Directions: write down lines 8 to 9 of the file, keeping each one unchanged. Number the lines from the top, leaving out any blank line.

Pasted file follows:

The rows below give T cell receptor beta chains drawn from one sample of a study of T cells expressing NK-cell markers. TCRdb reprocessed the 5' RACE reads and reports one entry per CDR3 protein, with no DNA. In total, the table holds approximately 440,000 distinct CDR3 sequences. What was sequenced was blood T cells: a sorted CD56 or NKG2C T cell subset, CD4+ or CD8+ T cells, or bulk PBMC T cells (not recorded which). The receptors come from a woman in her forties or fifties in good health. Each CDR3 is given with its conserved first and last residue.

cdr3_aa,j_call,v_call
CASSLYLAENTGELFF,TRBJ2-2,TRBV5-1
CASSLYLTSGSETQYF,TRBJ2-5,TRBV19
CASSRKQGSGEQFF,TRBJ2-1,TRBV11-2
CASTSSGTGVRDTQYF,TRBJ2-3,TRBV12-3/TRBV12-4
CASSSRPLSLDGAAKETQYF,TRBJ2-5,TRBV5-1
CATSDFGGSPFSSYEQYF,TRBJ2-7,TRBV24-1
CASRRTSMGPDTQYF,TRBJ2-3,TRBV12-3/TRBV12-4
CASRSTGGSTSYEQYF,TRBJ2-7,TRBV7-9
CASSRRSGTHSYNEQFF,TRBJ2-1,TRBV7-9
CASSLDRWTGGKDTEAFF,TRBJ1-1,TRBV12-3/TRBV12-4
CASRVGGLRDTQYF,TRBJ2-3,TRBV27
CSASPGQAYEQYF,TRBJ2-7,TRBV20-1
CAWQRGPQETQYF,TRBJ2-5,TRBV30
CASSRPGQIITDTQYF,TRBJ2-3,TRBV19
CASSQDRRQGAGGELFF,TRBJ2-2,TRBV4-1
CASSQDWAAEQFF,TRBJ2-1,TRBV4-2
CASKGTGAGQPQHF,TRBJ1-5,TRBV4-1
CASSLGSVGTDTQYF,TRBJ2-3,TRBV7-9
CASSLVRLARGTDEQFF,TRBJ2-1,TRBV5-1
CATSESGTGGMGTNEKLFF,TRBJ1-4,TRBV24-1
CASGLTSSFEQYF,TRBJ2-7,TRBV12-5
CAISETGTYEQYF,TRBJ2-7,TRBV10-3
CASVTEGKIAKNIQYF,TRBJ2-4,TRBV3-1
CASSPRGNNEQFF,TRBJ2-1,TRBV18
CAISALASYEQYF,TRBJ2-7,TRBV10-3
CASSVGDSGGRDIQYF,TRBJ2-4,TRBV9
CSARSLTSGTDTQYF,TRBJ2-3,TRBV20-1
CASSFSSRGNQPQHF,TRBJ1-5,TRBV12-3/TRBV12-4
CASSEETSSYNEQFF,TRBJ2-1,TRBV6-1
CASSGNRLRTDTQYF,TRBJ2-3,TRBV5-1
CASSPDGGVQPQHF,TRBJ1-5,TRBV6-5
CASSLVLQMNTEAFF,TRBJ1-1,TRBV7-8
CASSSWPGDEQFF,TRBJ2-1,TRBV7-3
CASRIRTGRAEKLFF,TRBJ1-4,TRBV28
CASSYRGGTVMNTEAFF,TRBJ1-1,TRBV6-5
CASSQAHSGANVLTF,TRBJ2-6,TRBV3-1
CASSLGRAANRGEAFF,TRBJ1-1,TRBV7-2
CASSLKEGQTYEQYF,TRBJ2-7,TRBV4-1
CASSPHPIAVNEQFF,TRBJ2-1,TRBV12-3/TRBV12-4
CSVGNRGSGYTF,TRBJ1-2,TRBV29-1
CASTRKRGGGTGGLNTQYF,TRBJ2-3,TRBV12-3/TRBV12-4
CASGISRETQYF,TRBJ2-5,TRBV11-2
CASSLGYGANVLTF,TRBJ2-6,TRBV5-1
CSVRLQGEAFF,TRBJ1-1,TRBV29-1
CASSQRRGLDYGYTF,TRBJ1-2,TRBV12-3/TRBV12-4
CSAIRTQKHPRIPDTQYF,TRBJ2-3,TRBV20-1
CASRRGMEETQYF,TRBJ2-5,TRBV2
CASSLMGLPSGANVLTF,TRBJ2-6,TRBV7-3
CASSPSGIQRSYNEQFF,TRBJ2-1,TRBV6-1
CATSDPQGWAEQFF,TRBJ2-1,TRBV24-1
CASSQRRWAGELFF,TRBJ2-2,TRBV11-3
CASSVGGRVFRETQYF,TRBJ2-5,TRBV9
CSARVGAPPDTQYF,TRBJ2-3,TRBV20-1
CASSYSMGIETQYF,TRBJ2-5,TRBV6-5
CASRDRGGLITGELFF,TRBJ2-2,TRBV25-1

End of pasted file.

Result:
CATSDFGGSPFSSYEQYF,TRBJ2-7,TRBV24-1
CASRRTSMGPDTQYF,TRBJ2-3,TRBV12-3/TRBV12-4